When I reflected on how some of my classes are markedly different from others, it occurred to me:

    Those classes that require me to cajole students to talk to one another and/or me {and they still refuse} are the classes in which introverts rule.  They are silently in control! 

    When classes¬†resumed after winter vacation last January, I was ready! Armed with this epiphany, I¬†greeted my 2nd period class and told them what I finally understood.¬†Poor kids.¬† They¬†were visibly relieved. It was as if you could hear them whispering, “Finally, she gets us!¬†Took her long enough!”¬† ūüėČ

    HUGE difference between first and second semesters,¬†as I gave my students¬†latitude in how they would interact with their peers (and me), balancing the need to teach¬†effective collaboration skills with giving students a ‘comfortable, safe’ learning environment that worked for everyone.

    Electronic communication turned out to be a¬†helpful way to get introverted students to interact.¬† Much has been written about the interface, including this article for Time by Cain. I have seen it first-hand, having students who didn’t utter¬†a word for an entire¬†semester, become involved in peer and student/teacher discussions when they could interact behind the safety of a keyboard.¬† Win-win!

    Things were much calmer for¬†me, too.¬† It was nice to have one class a day in which¬†the kids weren’t swinging from the rafters a quiet disposition was expected and appreciated by my students. I didn’t have to be ‘on stage’ to get my point across.¬† Now if I could just get my other classes to try out this calmer, more focused presence….¬† Bliss, it would be pure bliss.

    I’m kidding. It would be boring as all get-out!

    *Interesting side note:¬† My ‘introverted’ class has been period 2 for three years running. Entirely different groups of kids from year to year, yet it’s consistently 2nd period.¬† Wonder why?¬†¬† I smell an action research project lurking in the shadows….¬†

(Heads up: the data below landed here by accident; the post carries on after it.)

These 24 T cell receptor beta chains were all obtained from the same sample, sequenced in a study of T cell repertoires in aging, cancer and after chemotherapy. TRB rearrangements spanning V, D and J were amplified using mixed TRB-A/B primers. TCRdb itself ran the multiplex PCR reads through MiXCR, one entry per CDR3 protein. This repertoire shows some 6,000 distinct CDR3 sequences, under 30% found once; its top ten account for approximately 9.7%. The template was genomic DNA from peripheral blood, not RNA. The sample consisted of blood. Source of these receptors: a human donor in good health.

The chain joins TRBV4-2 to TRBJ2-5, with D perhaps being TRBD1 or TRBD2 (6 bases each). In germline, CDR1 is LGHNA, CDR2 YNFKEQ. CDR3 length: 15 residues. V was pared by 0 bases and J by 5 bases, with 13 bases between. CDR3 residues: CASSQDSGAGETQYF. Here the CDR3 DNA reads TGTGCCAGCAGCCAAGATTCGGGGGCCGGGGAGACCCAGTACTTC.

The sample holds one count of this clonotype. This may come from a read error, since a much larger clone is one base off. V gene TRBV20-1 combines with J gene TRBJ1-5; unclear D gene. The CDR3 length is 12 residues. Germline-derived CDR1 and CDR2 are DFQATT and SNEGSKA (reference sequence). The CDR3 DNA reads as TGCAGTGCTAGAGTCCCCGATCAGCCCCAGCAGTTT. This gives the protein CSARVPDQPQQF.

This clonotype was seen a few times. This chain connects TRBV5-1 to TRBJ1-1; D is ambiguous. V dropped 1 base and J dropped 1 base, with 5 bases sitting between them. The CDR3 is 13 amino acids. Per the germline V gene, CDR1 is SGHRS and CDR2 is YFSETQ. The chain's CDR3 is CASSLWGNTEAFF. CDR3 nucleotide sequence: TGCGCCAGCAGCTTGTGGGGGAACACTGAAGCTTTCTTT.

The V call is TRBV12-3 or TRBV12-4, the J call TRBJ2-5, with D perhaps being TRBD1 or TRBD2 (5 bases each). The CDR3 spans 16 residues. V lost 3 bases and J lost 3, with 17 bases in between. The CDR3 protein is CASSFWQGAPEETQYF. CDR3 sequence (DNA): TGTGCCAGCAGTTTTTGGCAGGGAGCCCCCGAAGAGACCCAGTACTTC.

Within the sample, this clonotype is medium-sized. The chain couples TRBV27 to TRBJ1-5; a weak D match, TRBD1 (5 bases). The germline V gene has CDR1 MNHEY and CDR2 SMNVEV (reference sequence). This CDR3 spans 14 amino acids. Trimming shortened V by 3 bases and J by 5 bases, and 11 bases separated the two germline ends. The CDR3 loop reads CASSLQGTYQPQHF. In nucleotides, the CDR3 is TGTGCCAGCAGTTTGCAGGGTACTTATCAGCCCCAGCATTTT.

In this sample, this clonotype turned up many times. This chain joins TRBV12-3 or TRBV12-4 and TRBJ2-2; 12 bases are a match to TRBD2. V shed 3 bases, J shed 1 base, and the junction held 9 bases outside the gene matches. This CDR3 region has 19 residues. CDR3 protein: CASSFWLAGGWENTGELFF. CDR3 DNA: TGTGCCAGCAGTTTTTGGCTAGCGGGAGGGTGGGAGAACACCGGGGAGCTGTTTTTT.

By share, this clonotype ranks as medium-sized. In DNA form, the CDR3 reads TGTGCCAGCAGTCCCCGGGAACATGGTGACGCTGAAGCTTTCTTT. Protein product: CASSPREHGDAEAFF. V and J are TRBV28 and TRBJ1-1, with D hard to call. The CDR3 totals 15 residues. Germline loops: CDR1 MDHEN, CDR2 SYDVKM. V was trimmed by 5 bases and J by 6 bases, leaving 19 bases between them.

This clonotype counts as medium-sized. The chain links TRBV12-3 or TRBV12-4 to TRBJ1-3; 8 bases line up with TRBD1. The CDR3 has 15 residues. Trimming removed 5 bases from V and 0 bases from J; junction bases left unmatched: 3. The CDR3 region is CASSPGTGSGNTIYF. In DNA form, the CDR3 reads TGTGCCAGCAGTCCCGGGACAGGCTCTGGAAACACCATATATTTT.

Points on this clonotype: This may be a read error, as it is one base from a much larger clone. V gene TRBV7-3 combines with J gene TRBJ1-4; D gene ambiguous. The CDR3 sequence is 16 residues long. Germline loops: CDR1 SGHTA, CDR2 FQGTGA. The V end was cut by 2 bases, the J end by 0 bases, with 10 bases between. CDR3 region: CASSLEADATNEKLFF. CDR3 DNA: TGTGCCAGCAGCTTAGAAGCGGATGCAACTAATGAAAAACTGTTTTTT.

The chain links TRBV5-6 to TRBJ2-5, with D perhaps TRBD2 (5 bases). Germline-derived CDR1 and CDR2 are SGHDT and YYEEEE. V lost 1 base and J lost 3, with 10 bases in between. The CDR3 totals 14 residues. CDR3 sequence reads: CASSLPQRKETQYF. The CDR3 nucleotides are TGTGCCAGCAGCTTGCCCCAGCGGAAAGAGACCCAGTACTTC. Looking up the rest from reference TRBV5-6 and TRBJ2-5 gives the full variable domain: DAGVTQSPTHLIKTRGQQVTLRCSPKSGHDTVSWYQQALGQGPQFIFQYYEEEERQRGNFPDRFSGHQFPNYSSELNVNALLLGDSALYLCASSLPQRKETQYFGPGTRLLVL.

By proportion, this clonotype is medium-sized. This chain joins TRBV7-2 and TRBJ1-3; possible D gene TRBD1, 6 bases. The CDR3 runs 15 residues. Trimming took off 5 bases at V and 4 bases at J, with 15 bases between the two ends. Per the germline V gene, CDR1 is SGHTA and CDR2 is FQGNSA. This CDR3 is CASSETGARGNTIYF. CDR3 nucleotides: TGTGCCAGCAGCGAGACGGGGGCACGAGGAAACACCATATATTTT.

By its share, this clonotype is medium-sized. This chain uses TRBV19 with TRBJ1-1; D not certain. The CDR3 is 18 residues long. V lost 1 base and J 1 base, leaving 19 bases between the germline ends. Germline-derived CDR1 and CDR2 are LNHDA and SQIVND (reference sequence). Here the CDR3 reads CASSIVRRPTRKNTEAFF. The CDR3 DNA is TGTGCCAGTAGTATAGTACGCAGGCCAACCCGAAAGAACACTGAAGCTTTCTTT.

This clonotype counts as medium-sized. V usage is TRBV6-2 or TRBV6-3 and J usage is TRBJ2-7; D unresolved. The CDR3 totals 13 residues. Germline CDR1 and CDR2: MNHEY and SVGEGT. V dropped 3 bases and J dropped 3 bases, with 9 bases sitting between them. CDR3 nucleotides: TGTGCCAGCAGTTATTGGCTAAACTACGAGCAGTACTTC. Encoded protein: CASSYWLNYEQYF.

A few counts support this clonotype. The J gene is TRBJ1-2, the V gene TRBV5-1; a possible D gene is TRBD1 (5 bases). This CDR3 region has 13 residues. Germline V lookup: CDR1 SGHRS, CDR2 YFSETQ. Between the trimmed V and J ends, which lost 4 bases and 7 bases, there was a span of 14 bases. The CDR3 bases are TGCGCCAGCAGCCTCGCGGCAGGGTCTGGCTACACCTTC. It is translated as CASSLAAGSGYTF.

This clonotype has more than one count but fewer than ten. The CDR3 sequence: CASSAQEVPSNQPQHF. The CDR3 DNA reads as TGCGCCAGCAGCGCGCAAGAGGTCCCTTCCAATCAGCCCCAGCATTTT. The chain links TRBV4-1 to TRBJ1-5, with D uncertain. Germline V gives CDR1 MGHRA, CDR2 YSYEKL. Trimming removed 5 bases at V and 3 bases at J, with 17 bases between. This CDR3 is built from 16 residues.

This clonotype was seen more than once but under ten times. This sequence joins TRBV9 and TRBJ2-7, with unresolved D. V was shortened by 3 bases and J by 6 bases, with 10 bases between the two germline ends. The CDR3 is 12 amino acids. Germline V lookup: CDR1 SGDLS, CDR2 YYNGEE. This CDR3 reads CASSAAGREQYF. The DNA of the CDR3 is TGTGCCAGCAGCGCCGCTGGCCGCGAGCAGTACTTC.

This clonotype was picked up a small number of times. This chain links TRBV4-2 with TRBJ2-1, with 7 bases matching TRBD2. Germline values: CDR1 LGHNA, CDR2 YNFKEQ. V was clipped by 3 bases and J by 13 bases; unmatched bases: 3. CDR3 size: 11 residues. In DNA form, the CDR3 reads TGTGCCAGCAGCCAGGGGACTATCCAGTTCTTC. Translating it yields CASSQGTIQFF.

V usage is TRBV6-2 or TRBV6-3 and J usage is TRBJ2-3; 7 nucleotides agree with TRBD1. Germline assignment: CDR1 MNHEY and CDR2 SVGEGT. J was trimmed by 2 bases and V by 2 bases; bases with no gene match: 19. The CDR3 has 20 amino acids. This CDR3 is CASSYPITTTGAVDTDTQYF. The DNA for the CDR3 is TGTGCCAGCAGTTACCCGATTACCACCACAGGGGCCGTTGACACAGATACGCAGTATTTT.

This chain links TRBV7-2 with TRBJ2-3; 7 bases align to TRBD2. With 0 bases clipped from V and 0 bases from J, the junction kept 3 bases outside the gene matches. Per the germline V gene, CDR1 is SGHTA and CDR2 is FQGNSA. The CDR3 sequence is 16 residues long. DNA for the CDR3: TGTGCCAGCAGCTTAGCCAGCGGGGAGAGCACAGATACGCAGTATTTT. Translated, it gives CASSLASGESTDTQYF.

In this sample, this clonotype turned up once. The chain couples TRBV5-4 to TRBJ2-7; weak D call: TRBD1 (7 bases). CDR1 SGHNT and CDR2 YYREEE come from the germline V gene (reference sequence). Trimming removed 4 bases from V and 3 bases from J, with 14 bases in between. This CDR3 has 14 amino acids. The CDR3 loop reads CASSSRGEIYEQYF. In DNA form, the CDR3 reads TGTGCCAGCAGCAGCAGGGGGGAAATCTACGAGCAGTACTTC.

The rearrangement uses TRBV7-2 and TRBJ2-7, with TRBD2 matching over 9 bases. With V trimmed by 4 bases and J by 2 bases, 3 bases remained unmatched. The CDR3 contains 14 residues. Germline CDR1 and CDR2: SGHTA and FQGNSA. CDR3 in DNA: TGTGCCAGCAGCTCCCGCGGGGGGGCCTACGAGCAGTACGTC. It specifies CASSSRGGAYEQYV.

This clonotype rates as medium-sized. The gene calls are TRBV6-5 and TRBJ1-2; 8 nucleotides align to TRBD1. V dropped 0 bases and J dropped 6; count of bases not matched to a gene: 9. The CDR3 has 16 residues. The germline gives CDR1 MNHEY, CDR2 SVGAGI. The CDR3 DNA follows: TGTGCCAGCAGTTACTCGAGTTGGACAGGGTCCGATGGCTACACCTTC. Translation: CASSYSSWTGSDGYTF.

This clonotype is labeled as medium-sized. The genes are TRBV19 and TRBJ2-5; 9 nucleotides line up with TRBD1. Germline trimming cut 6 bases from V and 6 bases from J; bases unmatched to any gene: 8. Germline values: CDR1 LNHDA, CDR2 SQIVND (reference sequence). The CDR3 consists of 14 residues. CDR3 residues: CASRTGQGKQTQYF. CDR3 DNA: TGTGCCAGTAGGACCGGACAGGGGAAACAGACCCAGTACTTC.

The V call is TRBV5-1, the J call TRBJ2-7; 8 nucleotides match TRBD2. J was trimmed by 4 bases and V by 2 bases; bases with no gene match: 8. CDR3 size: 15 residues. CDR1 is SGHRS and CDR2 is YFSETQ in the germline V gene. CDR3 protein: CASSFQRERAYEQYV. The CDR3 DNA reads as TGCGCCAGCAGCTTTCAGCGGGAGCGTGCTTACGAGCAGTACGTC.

Fast-forward eleven months.

    Last week,¬†I read a¬†blog post from¬†doc-turned-author Carrie Rubin {here} about her own embarrassing moment with introversion, and her¬†advice for those of us who develop trainings or meetings for others.¬†¬†As a presenter/PD facilitator/instructional literacy coach, I hadn’t ever considered how introverts¬†might feel in my sessions.¬†But once again, it sure explained a LOT about some participants’¬†sudden trips to the restroom or to ‘take a call’¬†when introductions¬†begin.

    According to¬†Carrie, introverts are¬†terrified to hear¬†“Tell us about yourself…”¬† Wow!¬† This was an eye-opener for me… but makes perfect sense.¬†¬†Now, when I’m plan¬†sessions, I’ll¬†remember to give participants a heads-up¬†with plenty of ‘think time’¬†~ to collect their thoughts and plan their words. Thanks, Carrie!

    How about you?

    Introvert? Extrovert?


    Raising one (or two, or three ….)???

  • Classroom Life,  Instruction,  Life,  Students' Words,  Writing

    When Dads Walk Away…. {Slice of Life}


    Slice of Life hosted at Two Writing Teachers. Join in and share a slice of your life.

    What happens when dads walk away?

    As a ‘dad-less’ daughter, I know¬†kids are left behind to wonder¬†why.¬†Why did he go? Why didn’t he want me? What did I do wrong? Why didn’t he¬†want to be around?¬†What could I have done differently to make him stay?

    Or, worse yet,¬†kids left behind think mom pushed¬†dad away, and surely, if mom had done things differently, then dad would’ve stayed. It’s her fault.

    As a teacher, I see the fall-out, too. Sometimes it’s¬†subtle,¬†sometimes blatant. Always painful.

    Last month, I asked my juniors and seniors to develop a written piece for National Day On Writing (#NDOW).  I provided three photos and asked students to choose one (or more) and write about it/them. The piece could be fiction or nonfiction, personal or not, metaphorical or literal.  As always, my kiddos did not disappoint!  Heads dropped. Pens and pencils began moving. The room was silent. The feeling, intense.

    They wrote with focused purpose until the bell rang. They came back the next day and insisted we continue without interruption. We revised and edited (this was tougher to get them to do, but required).

    By day three, we shared at our own comfort level. If a piece was too personal, a student did not have to share the content, but everyone had to discuss the process with his/her partners.  What an amazing three days!

    Students DiscussingNDOW_Discussions2

    During the writing process, emotions were raw for several students.